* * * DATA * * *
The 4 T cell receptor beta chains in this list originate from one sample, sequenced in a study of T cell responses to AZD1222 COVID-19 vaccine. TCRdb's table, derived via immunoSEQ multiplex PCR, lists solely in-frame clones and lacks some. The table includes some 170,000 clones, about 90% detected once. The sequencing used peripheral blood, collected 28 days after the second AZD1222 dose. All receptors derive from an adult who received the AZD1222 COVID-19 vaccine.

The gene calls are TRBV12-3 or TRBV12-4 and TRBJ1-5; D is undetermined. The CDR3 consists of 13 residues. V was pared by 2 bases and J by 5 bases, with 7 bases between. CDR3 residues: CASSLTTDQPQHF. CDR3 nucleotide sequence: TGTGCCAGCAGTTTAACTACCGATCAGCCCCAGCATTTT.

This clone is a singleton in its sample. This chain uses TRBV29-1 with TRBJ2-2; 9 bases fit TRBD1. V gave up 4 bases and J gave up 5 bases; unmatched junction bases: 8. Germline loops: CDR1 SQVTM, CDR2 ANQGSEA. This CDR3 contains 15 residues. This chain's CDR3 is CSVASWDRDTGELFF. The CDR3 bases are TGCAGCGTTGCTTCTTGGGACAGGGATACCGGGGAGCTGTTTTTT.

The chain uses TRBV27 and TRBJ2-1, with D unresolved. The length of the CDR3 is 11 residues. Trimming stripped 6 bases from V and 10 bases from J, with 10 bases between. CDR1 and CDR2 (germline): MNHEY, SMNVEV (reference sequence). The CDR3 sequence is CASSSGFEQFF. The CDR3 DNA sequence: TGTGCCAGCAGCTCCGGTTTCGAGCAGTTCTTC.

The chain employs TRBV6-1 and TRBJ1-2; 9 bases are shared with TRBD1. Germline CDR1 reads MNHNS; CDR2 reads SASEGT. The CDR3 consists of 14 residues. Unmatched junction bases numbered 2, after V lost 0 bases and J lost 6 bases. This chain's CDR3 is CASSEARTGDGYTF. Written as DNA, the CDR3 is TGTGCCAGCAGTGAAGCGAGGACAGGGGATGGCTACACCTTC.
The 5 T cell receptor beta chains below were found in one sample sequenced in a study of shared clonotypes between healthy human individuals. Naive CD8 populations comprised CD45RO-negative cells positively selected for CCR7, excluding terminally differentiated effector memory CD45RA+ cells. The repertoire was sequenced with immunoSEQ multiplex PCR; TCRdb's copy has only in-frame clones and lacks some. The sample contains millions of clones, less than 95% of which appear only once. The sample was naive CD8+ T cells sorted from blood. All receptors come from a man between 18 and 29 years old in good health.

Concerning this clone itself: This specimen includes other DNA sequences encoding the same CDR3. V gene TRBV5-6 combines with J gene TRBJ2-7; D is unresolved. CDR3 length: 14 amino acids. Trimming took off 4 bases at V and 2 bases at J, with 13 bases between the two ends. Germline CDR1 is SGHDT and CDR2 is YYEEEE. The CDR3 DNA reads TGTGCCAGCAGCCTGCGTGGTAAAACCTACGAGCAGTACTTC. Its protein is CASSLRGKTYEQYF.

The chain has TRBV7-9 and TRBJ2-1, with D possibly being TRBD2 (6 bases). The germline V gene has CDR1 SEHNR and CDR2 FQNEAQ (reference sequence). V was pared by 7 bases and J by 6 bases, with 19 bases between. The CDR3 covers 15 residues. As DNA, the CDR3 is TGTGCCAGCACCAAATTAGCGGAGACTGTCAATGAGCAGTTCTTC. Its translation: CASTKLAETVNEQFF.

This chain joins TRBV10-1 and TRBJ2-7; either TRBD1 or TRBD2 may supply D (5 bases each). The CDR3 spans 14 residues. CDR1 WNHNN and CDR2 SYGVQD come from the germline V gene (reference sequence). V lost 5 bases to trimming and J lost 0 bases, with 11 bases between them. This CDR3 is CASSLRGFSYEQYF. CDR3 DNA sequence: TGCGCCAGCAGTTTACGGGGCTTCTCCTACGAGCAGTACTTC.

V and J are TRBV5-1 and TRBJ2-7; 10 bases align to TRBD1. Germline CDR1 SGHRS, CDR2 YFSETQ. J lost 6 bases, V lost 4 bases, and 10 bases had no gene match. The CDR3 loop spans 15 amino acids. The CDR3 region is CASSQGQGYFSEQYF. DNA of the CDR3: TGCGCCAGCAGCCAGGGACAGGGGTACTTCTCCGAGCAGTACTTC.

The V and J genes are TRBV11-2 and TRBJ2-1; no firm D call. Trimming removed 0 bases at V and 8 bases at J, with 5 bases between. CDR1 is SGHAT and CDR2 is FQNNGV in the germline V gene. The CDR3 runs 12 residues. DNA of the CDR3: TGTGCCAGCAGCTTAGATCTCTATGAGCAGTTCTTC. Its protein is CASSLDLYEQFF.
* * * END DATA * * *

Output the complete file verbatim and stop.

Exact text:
The 4 T cell receptor beta chains in this list originate from one sample, sequenced in a study of T cell responses to AZD1222 COVID-19 vaccine. TCRdb's table, derived via immunoSEQ multiplex PCR, lists solely in-frame clones and lacks some. The table includes some 170,000 clones, about 90% detected once. The sequencing used peripheral blood, collected 28 days after the second AZD1222 dose. All receptors derive from an adult who received the AZD1222 COVID-19 vaccine.

The gene calls are TRBV12-3 or TRBV12-4 and TRBJ1-5; D is undetermined. The CDR3 consists of 13 residues. V was pared by 2 bases and J by 5 bases, with 7 bases between. CDR3 residues: CASSLTTDQPQHF. CDR3 nucleotide sequence: TGTGCCAGCAGTTTAACTACCGATCAGCCCCAGCATTTT.

This clone is a singleton in its sample. This chain uses TRBV29-1 with TRBJ2-2; 9 bases fit TRBD1. V gave up 4 bases and J gave up 5 bases; unmatched junction bases: 8. Germline loops: CDR1 SQVTM, CDR2 ANQGSEA. This CDR3 contains 15 residues. This chain's CDR3 is CSVASWDRDTGELFF. The CDR3 bases are TGCAGCGTTGCTTCTTGGGACAGGGATACCGGGGAGCTGTTTTTT.

The chain uses TRBV27 and TRBJ2-1, with D unresolved. The length of the CDR3 is 11 residues. Trimming stripped 6 bases from V and 10 bases from J, with 10 bases between. CDR1 and CDR2 (germline): MNHEY, SMNVEV (reference sequence). The CDR3 sequence is CASSSGFEQFF. The CDR3 DNA sequence: TGTGCCAGCAGCTCCGGTTTCGAGCAGTTCTTC.

The chain employs TRBV6-1 and TRBJ1-2; 9 bases are shared with TRBD1. Germline CDR1 reads MNHNS; CDR2 reads SASEGT. The CDR3 consists of 14 residues. Unmatched junction bases numbered 2, after V lost 0 bases and J lost 6 bases. This chain's CDR3 is CASSEARTGDGYTF. Written as DNA, the CDR3 is TGTGCCAGCAGTGAAGCGAGGACAGGGGATGGCTACACCTTC.
The 5 T cell receptor beta chains below were found in one sample sequenced in a study of shared clonotypes between healthy human individuals. Naive CD8 populations comprised CD45RO-negative cells positively selected for CCR7, excluding terminally differentiated effector memory CD45RA+ cells. The repertoire was sequenced with immunoSEQ multiplex PCR; TCRdb's copy has only in-frame clones and lacks some. The sample contains millions of clones, less than 95% of which appear only once. The sample was naive CD8+ T cells sorted from blood. All receptors come from a man between 18 and 29 years old in good health.

Concerning this clone itself: This specimen includes other DNA sequences encoding the same CDR3. V gene TRBV5-6 combines with J gene TRBJ2-7; D is unresolved. CDR3 length: 14 amino acids. Trimming took off 4 bases at V and 2 bases at J, with 13 bases between the two ends. Germline CDR1 is SGHDT and CDR2 is YYEEEE. The CDR3 DNA reads TGTGCCAGCAGCCTGCGTGGTAAAACCTACGAGCAGTACTTC. Its protein is CASSLRGKTYEQYF.

The chain has TRBV7-9 and TRBJ2-1, with D possibly being TRBD2 (6 bases). The germline V gene has CDR1 SEHNR and CDR2 FQNEAQ (reference sequence). V was pared by 7 bases and J by 6 bases, with 19 bases between. The CDR3 covers 15 residues. As DNA, the CDR3 is TGTGCCAGCACCAAATTAGCGGAGACTGTCAATGAGCAGTTCTTC. Its translation: CASTKLAETVNEQFF.

This chain joins TRBV10-1 and TRBJ2-7; either TRBD1 or TRBD2 may supply D (5 bases each). The CDR3 spans 14 residues. CDR1 WNHNN and CDR2 SYGVQD come from the germline V gene (reference sequence). V lost 5 bases to trimming and J lost 0 bases, with 11 bases between them. This CDR3 is CASSLRGFSYEQYF. CDR3 DNA sequence: TGCGCCAGCAGTTTACGGGGCTTCTCCTACGAGCAGTACTTC.

V and J are TRBV5-1 and TRBJ2-7; 10 bases align to TRBD1. Germline CDR1 SGHRS, CDR2 YFSETQ. J lost 6 bases, V lost 4 bases, and 10 bases had no gene match. The CDR3 loop spans 15 amino acids. The CDR3 region is CASSQGQGYFSEQYF. DNA of the CDR3: TGCGCCAGCAGCCAGGGACAGGGGTACTTCTCCGAGCAGTACTTC.

The V and J genes are TRBV11-2 and TRBJ2-1; no firm D call. Trimming removed 0 bases at V and 8 bases at J, with 5 bases between. CDR1 is SGHAT and CDR2 is FQNNGV in the germline V gene. The CDR3 runs 12 residues. DNA of the CDR3: TGTGCCAGCAGCTTAGATCTCTATGAGCAGTTCTTC. Its protein is CASSLDLYEQFF.